196799 A newly formed university Center of Interprofessional Education: Programs and Lessons Learned

Monday, November 9, 2009

Molly Rose, RN, PhD , Jefferson Center for Interprofessional Education, Thomas Jefferson University, Philadelphia, PA
Christine Arenson, MD , Jefferson Center of InterProfessional Education, Thomas Jefferson University, Philadelphia, PA
Reena R. Antony, MPH , Jefferson Center for InterProfessional Education, Thomas Jefferson University, Philadelphia, PA
Catherine Mills , Jefferson Center for InterProfessional Education, Thomas Jefferson University, Philadelphia, PA
Interprofessional practice has been recognized as an important health care approach; thus, the need for interprofessional education. An Institute of Medicine report, Health Professions Education: A Bridge to Quality (2003) stated that "once in practice, health professionals are asked to work in interdisciplinary teams, often to support those with chronic conditions, yet they are not educated together or trained in team-based skills.” In response, a new, innovative Center for Interprofessional Education was implemented two years ago at a Northeastern United States health science university. This presentation will provide a brief overview of 1. the mission and composition of the center 2. input of steering committee composed of faculty, students, and hospital representatives 3. examples of programs implemented. One example of the center's interprofessional educational programs is the Health Mentor Program, a two-year required interprofessional team experience for first year medical, nursing, pharmacy, occupational therapy, physical therapy, and couples and family therapy students. The program creates teams of 4-5 students from 3-4 disciplines, partnered with Health Mentors. Health Mentors are individuals with one or more chronic conditions who live in the community and volunteer their time to meet with the interprofessional team of students either in their home, on campus, or at a community site (such as a senior center). Teams and Health Mentors complete a series of activities with the goals of preparing students to 1) work in highly functioning teams and 2) develop an understanding of patients' perspectives of chronic illness care. Modules include: the patient/client as individual; obtaining an interdisciplinary health history; access to care; professionalism; medication usage; patient safety; and wellness planning. Outcome measures for the program are attitudes toward chronic illness care (Chronic Illness Survey; Diamond Perceptions of Health scale), attitudes toward interprofessional education (Interprofessional Education Perception Scale), readiness for interprofessional education (RIPLS scale), and nurse-physician collaboration (Jefferson Scale of Attitudes toward Nurse-Physician Collaboration). Qualitative evaluation has been completed on “how students perceived their health mentor as a teacher” and “perceptions of students on interprofessional teamwork”. An interprofessional team of nearly 30 faculty and students are implementing and evaluating the program. Other examples of center activities will be provided. Lessons learned will be presented along with recommendations for development of interprofessional educational activities for medical and other health professional students.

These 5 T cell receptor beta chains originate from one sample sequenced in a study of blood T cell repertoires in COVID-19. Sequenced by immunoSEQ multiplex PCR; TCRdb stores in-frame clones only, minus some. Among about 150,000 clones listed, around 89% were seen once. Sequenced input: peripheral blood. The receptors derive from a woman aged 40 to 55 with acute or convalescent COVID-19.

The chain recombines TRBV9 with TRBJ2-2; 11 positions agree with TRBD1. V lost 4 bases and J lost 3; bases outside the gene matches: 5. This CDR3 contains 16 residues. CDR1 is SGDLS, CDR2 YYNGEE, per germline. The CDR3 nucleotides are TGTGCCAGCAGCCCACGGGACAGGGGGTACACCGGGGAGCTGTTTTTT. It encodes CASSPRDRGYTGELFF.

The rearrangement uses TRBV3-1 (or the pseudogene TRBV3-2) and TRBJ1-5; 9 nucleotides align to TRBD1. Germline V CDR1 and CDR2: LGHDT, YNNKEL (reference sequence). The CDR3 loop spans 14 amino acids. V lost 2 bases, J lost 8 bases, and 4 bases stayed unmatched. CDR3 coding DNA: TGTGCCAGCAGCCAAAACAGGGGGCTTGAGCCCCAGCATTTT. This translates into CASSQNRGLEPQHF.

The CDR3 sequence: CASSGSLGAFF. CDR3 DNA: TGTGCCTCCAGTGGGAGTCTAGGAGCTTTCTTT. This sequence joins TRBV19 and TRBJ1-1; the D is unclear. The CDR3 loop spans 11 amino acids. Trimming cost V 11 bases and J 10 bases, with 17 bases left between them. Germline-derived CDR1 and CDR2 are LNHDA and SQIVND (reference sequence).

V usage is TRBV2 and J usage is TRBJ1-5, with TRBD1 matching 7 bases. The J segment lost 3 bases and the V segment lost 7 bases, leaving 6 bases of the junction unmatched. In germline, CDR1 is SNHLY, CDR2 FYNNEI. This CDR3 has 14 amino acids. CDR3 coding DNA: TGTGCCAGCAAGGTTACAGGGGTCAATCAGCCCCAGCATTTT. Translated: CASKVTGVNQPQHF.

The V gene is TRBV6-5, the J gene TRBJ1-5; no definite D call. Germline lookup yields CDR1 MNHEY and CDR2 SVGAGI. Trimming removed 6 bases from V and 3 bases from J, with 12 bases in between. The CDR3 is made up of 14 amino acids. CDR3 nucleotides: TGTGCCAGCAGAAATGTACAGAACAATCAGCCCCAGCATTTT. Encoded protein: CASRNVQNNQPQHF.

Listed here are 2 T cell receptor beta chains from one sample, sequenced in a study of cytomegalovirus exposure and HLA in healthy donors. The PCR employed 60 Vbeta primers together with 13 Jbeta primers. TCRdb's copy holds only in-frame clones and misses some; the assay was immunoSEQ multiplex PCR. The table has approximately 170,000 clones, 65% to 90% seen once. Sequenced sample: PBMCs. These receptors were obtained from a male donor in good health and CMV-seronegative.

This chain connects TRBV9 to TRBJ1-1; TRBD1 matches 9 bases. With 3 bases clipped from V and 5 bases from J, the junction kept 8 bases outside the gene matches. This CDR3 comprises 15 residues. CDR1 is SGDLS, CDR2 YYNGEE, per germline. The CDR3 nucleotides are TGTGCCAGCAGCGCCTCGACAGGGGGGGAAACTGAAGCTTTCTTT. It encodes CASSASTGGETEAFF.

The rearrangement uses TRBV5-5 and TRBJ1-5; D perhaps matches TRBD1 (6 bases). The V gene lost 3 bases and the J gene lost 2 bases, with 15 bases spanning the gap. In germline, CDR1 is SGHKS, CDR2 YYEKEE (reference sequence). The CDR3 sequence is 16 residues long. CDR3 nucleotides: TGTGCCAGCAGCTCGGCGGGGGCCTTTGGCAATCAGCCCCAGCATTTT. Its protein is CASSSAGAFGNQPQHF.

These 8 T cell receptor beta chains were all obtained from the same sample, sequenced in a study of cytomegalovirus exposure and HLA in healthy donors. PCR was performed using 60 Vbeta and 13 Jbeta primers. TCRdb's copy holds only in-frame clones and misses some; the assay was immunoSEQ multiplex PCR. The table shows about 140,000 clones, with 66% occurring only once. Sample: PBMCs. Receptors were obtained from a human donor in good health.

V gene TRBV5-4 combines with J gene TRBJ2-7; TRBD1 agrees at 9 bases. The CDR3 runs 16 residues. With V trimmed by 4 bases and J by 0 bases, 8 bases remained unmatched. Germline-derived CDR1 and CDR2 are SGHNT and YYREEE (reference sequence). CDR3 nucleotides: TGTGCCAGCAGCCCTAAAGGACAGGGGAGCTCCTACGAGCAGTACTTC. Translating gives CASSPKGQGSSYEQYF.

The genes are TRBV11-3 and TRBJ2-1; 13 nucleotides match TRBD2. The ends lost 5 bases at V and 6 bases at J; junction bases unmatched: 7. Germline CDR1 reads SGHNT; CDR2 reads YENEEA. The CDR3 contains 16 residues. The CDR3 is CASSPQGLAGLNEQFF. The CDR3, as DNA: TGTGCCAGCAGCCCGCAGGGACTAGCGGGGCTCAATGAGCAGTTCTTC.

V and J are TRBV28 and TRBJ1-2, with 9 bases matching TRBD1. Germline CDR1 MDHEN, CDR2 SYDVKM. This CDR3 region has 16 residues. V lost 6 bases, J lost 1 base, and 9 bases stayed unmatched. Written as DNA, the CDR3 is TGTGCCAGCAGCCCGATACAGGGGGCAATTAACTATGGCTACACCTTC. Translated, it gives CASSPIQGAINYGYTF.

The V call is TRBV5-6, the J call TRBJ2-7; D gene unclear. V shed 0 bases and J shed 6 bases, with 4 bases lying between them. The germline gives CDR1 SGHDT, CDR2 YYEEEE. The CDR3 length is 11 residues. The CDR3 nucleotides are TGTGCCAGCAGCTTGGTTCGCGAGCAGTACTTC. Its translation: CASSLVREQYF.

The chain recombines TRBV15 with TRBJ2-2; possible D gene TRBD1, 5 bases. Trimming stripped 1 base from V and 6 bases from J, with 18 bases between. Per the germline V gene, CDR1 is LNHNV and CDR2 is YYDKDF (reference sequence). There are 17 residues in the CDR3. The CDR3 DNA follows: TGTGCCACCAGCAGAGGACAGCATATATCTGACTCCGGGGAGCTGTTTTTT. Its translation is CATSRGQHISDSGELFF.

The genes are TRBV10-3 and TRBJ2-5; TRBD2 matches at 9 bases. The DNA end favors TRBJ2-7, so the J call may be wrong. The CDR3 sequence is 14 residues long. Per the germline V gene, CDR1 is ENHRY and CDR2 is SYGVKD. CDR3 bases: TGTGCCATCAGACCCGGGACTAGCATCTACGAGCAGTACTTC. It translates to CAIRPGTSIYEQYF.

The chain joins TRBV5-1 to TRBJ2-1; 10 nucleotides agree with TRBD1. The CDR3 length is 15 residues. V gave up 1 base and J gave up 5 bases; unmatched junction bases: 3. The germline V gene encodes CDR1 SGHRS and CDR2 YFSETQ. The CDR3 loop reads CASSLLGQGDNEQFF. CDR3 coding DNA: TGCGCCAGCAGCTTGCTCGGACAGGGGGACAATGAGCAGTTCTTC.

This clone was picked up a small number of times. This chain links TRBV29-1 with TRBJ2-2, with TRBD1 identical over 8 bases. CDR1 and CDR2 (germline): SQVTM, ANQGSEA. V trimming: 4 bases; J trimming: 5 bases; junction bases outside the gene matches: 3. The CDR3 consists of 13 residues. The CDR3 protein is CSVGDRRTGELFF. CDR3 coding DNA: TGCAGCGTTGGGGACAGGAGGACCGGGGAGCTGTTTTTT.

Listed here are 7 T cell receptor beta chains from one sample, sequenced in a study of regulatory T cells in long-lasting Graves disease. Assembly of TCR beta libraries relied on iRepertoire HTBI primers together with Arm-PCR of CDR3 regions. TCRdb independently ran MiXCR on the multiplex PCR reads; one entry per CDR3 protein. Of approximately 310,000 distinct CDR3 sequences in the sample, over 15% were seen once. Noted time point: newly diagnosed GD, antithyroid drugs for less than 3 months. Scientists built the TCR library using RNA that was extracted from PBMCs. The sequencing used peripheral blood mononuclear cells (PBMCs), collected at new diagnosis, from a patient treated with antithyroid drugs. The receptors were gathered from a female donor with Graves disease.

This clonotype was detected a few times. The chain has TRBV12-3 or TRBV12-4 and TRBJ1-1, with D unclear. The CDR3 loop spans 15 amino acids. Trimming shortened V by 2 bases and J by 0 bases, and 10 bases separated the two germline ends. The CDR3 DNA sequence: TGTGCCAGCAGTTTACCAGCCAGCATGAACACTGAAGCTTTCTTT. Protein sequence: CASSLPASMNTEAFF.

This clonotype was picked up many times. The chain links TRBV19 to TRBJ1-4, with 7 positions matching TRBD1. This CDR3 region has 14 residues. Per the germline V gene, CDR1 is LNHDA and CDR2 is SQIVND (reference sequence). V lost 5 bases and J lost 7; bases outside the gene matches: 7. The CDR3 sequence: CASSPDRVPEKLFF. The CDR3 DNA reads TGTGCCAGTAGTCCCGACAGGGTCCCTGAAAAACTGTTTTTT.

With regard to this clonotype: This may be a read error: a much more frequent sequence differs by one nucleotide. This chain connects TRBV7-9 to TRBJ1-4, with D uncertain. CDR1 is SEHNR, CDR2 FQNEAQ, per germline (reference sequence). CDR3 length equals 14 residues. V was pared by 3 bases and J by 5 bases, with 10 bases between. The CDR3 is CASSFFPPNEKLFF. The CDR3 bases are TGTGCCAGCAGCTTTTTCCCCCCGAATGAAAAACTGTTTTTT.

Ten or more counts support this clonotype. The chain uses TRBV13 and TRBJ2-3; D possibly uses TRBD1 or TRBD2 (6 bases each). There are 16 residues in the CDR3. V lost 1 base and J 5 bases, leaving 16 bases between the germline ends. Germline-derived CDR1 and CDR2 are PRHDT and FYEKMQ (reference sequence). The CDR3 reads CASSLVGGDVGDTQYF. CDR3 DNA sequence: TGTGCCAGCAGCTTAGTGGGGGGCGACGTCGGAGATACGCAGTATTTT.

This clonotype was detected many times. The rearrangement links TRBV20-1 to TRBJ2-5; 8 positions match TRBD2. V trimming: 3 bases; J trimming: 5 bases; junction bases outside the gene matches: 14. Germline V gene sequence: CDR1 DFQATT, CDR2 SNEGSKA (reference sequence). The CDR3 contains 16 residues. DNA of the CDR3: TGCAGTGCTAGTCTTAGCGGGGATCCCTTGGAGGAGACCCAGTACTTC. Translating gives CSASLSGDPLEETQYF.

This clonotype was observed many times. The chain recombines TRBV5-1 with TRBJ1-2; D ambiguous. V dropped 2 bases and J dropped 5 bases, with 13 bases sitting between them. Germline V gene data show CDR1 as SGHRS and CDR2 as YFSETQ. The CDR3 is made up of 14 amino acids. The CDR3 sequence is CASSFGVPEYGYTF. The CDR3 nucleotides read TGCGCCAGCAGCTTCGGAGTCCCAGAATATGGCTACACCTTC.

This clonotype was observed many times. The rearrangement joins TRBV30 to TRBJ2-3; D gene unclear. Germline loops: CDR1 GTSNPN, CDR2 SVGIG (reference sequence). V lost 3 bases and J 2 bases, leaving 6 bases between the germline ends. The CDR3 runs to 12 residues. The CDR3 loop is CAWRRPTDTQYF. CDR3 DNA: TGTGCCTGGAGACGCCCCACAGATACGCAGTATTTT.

Learning Objectives:
1.identify facilitators and barriers to development of interprofessional center/curricula. 2.describe an innovative interprofessional curriculum. 3.discuss evaluation methods appropriate for interprofessional activities.

Presenting author's disclosure statement:

Qualified on the content I am responsible for because: I am co-director of the Center for InterProfessional Education.
Any relevant financial relationships? No

I agree to comply with the American Public Health Association Conflict of Interest and Commercial Support Guidelines, and to disclose to the participants any off-label or experimental uses of a commercial product or service discussed in my presentation.